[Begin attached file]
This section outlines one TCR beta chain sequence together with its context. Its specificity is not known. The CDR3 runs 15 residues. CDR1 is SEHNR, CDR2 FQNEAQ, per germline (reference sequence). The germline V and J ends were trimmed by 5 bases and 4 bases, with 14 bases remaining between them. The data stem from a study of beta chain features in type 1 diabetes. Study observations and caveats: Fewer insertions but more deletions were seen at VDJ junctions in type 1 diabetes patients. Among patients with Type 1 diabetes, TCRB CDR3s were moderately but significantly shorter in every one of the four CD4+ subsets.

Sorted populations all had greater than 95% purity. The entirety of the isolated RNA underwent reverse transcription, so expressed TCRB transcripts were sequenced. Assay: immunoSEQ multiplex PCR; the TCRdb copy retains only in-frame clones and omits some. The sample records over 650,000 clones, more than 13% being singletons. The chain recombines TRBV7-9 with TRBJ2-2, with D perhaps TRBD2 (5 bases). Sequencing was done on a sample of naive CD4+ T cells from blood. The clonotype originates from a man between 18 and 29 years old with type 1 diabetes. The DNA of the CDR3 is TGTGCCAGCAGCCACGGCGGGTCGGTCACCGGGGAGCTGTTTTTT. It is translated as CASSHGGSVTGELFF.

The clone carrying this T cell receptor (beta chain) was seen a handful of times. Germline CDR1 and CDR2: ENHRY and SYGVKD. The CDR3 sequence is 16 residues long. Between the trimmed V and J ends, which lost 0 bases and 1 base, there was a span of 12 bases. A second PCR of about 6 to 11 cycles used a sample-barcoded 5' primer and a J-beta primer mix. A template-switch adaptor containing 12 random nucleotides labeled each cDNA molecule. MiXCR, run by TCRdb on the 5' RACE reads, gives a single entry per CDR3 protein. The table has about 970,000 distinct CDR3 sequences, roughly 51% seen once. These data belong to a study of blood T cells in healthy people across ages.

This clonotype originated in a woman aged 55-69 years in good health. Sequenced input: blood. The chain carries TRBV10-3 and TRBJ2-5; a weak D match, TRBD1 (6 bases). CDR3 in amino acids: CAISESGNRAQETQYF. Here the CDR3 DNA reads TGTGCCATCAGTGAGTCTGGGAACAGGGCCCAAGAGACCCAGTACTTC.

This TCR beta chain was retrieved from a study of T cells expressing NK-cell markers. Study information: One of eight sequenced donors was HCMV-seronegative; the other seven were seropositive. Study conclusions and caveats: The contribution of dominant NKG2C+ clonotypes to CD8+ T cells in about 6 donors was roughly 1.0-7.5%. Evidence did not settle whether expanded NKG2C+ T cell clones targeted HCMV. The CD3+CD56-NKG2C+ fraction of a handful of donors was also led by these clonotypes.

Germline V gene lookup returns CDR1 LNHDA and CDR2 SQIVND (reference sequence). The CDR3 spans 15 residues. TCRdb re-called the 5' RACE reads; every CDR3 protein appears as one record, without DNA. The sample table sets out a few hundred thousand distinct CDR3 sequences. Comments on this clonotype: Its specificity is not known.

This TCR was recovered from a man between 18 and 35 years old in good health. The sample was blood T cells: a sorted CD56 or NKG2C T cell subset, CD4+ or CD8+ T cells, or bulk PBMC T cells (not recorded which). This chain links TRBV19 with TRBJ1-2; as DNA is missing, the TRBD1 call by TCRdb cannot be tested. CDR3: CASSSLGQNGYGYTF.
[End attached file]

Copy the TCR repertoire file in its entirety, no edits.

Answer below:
This section outlines one TCR beta chain sequence together with its context. Its specificity is not known. The CDR3 runs 15 residues. CDR1 is SEHNR, CDR2 FQNEAQ, per germline (reference sequence). The germline V and J ends were trimmed by 5 bases and 4 bases, with 14 bases remaining between them. The data stem from a study of beta chain features in type 1 diabetes. Study observations and caveats: Fewer insertions but more deletions were seen at VDJ junctions in type 1 diabetes patients. Among patients with Type 1 diabetes, TCRB CDR3s were moderately but significantly shorter in every one of the four CD4+ subsets.

Sorted populations all had greater than 95% purity. The entirety of the isolated RNA underwent reverse transcription, so expressed TCRB transcripts were sequenced. Assay: immunoSEQ multiplex PCR; the TCRdb copy retains only in-frame clones and omits some. The sample records over 650,000 clones, more than 13% being singletons. The chain recombines TRBV7-9 with TRBJ2-2, with D perhaps TRBD2 (5 bases). Sequencing was done on a sample of naive CD4+ T cells from blood. The clonotype originates from a man between 18 and 29 years old with type 1 diabetes. The DNA of the CDR3 is TGTGCCAGCAGCCACGGCGGGTCGGTCACCGGGGAGCTGTTTTTT. It is translated as CASSHGGSVTGELFF.

The clone carrying this T cell receptor (beta chain) was seen a handful of times. Germline CDR1 and CDR2: ENHRY and SYGVKD. The CDR3 sequence is 16 residues long. Between the trimmed V and J ends, which lost 0 bases and 1 base, there was a span of 12 bases. A second PCR of about 6 to 11 cycles used a sample-barcoded 5' primer and a J-beta primer mix. A template-switch adaptor containing 12 random nucleotides labeled each cDNA molecule. MiXCR, run by TCRdb on the 5' RACE reads, gives a single entry per CDR3 protein. The table has about 970,000 distinct CDR3 sequences, roughly 51% seen once. These data belong to a study of blood T cells in healthy people across ages.

This clonotype originated in a woman aged 55-69 years in good health. Sequenced input: blood. The chain carries TRBV10-3 and TRBJ2-5; a weak D match, TRBD1 (6 bases). CDR3 in amino acids: CAISESGNRAQETQYF. Here the CDR3 DNA reads TGTGCCATCAGTGAGTCTGGGAACAGGGCCCAAGAGACCCAGTACTTC.

This TCR beta chain was retrieved from a study of T cells expressing NK-cell markers. Study information: One of eight sequenced donors was HCMV-seronegative; the other seven were seropositive. Study conclusions and caveats: The contribution of dominant NKG2C+ clonotypes to CD8+ T cells in about 6 donors was roughly 1.0-7.5%. Evidence did not settle whether expanded NKG2C+ T cell clones targeted HCMV. The CD3+CD56-NKG2C+ fraction of a handful of donors was also led by these clonotypes.

Germline V gene lookup returns CDR1 LNHDA and CDR2 SQIVND (reference sequence). The CDR3 spans 15 residues. TCRdb re-called the 5' RACE reads; every CDR3 protein appears as one record, without DNA. The sample table sets out a few hundred thousand distinct CDR3 sequences. Comments on this clonotype: Its specificity is not known.

This TCR was recovered from a man between 18 and 35 years old in good health. The sample was blood T cells: a sorted CD56 or NKG2C T cell subset, CD4+ or CD8+ T cells, or bulk PBMC T cells (not recorded which). This chain links TRBV19 with TRBJ1-2; as DNA is missing, the TRBD1 call by TCRdb cannot be tested. CDR3: CASSSLGQNGYGYTF.